Green Room

Bennett vs. Beck

posted at 1:55 pm on February 21, 2010 by

Bill Bennett was not a fan of Glenn Beck’s speech at CPAC last night. He has three criticisms — all worthy of discussion — but the second one is probably the most important:

[F]or him to continue to say that he does not hear the Republican party admit its failings or problems is to ignore some of the loudest and brightest lights in the party. From Jim DeMint to Tom Coburn to Mike Pence to Paul Ryan, any number of Republicans have admitted the excesses of the party and done constructive and serious work to correct them and find and promote solutions. Even John McCain has said again and again that “the Republican party lost its way.” These leaders, and many others, have been offering real proposals, not ill-informed muttering diatribes that can’t distinguish between conservative and liberal, free enterprise and controlled markets, or night and day. Does Glenn truly believe there is no difference between a Tom Coburn, for example, and a Harry Reid or a Charles Schumer or a Barbara Boxer? Between a Paul Ryan or Michele Bachmann and a Nancy Pelosi or Barney Frank?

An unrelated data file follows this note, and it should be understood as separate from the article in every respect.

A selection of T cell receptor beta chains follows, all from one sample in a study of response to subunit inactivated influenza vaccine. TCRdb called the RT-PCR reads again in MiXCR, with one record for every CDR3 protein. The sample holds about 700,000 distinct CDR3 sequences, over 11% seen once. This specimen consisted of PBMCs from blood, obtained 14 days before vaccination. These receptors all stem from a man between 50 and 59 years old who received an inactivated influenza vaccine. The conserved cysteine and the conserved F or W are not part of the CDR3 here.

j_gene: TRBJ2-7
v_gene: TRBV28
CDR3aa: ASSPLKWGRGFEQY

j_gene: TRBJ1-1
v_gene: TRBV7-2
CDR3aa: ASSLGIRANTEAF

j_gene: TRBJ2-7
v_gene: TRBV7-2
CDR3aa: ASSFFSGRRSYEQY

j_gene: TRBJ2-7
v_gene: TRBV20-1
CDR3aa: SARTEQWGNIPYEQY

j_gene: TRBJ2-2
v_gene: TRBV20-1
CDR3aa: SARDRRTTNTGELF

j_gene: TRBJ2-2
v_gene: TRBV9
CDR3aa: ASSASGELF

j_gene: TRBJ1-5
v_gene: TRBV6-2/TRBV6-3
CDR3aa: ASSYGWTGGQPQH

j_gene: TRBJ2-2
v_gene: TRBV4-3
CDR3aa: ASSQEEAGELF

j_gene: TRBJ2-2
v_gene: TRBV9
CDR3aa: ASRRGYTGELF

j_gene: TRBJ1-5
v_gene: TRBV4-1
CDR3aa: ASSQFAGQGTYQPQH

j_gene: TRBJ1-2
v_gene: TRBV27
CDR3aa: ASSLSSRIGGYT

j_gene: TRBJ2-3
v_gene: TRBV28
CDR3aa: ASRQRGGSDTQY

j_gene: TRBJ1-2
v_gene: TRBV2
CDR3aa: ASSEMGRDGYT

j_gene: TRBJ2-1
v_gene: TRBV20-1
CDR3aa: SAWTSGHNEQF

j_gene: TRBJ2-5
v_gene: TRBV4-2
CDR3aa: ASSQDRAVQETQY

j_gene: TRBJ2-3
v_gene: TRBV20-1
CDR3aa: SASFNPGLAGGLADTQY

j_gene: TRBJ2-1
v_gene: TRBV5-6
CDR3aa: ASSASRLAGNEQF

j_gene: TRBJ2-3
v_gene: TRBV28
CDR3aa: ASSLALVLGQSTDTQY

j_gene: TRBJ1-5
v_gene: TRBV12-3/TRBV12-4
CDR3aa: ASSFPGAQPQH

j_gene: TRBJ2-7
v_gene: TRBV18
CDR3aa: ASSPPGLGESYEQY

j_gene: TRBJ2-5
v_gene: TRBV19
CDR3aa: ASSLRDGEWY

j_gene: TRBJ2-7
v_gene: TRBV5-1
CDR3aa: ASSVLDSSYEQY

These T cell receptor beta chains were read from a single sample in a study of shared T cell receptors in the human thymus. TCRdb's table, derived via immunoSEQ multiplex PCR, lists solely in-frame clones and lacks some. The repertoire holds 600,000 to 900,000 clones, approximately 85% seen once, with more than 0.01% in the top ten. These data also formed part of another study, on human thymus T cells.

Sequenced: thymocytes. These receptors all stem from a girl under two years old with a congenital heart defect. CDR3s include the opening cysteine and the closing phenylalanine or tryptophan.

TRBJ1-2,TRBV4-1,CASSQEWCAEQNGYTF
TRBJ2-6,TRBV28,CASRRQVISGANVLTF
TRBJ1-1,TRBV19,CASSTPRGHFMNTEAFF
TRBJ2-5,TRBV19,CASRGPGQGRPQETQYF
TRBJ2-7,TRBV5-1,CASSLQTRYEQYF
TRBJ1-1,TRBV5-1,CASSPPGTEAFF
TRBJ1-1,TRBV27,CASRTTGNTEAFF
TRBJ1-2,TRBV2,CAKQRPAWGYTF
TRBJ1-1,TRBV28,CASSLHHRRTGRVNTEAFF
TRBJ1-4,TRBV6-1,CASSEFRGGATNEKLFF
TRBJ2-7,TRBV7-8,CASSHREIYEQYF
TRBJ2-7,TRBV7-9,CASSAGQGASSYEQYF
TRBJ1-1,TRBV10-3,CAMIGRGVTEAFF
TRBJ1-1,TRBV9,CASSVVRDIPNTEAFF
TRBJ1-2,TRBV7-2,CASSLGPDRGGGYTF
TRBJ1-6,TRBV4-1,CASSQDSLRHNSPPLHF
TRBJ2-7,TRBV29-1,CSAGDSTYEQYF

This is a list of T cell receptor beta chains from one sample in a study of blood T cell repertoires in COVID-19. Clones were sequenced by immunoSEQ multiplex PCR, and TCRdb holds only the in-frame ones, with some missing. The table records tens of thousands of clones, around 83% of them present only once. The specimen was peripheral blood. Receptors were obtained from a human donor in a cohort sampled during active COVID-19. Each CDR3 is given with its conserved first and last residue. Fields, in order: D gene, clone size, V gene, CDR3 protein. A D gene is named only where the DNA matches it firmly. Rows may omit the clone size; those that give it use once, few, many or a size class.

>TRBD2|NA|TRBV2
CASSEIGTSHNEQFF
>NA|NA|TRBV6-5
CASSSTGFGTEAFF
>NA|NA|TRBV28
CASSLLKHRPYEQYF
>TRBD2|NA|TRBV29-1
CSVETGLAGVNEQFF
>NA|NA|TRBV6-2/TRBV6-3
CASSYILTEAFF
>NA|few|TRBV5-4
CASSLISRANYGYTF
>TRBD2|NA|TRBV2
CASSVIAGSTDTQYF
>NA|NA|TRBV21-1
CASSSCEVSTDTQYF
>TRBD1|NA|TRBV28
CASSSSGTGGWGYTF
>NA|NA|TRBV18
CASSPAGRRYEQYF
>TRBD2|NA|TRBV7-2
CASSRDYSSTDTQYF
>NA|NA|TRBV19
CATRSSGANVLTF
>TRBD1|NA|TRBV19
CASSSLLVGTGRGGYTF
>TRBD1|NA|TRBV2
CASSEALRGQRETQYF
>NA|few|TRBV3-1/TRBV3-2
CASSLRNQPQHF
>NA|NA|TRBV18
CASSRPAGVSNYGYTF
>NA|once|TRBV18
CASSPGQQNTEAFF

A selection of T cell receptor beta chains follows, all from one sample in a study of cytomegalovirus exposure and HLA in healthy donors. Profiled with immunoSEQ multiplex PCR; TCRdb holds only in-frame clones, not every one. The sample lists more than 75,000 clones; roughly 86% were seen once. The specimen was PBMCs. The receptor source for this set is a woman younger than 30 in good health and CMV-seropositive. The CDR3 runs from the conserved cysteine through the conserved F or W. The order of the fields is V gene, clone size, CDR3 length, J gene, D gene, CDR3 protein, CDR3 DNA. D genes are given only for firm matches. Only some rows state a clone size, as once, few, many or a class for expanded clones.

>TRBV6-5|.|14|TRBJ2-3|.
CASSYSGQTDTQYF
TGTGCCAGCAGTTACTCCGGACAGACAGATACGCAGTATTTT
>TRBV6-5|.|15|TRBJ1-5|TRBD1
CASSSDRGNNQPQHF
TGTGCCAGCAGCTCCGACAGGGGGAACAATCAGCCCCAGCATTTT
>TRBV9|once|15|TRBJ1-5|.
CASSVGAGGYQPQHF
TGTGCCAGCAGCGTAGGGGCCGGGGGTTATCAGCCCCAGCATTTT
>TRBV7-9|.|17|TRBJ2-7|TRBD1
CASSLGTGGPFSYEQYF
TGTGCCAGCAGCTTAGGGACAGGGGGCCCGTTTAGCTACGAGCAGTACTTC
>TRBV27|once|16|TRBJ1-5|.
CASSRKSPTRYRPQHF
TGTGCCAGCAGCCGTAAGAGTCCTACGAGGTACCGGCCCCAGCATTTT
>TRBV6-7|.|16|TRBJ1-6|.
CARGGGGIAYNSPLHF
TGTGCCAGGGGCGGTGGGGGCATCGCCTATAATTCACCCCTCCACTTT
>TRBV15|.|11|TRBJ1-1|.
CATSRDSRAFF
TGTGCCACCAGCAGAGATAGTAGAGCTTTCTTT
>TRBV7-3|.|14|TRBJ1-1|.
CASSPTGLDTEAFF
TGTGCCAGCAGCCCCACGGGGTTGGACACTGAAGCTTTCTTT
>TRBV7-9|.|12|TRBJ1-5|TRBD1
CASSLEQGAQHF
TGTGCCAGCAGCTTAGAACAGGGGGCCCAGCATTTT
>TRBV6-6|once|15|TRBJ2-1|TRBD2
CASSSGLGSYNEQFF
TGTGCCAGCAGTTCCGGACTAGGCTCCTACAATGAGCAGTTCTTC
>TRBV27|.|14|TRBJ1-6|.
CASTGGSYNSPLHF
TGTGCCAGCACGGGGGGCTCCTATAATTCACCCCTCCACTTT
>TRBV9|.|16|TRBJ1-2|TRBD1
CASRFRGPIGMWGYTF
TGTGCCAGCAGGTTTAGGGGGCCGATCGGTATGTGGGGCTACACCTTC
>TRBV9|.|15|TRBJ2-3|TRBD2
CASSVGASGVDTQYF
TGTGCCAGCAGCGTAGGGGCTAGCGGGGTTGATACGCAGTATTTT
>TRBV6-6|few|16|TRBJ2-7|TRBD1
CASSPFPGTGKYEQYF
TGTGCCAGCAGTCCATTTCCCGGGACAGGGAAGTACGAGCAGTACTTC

***

To say the GOP and the Democrats are no different, to say the GOP needs to hit a recovery-program-type bottom and hang its head in remorse, is to delay our own country’s recovery from the problems the Democratic left is inflicting. The stakes are too important to go through that kind of exercise, which will ultimately go nowhere anyway — because it’s already happened.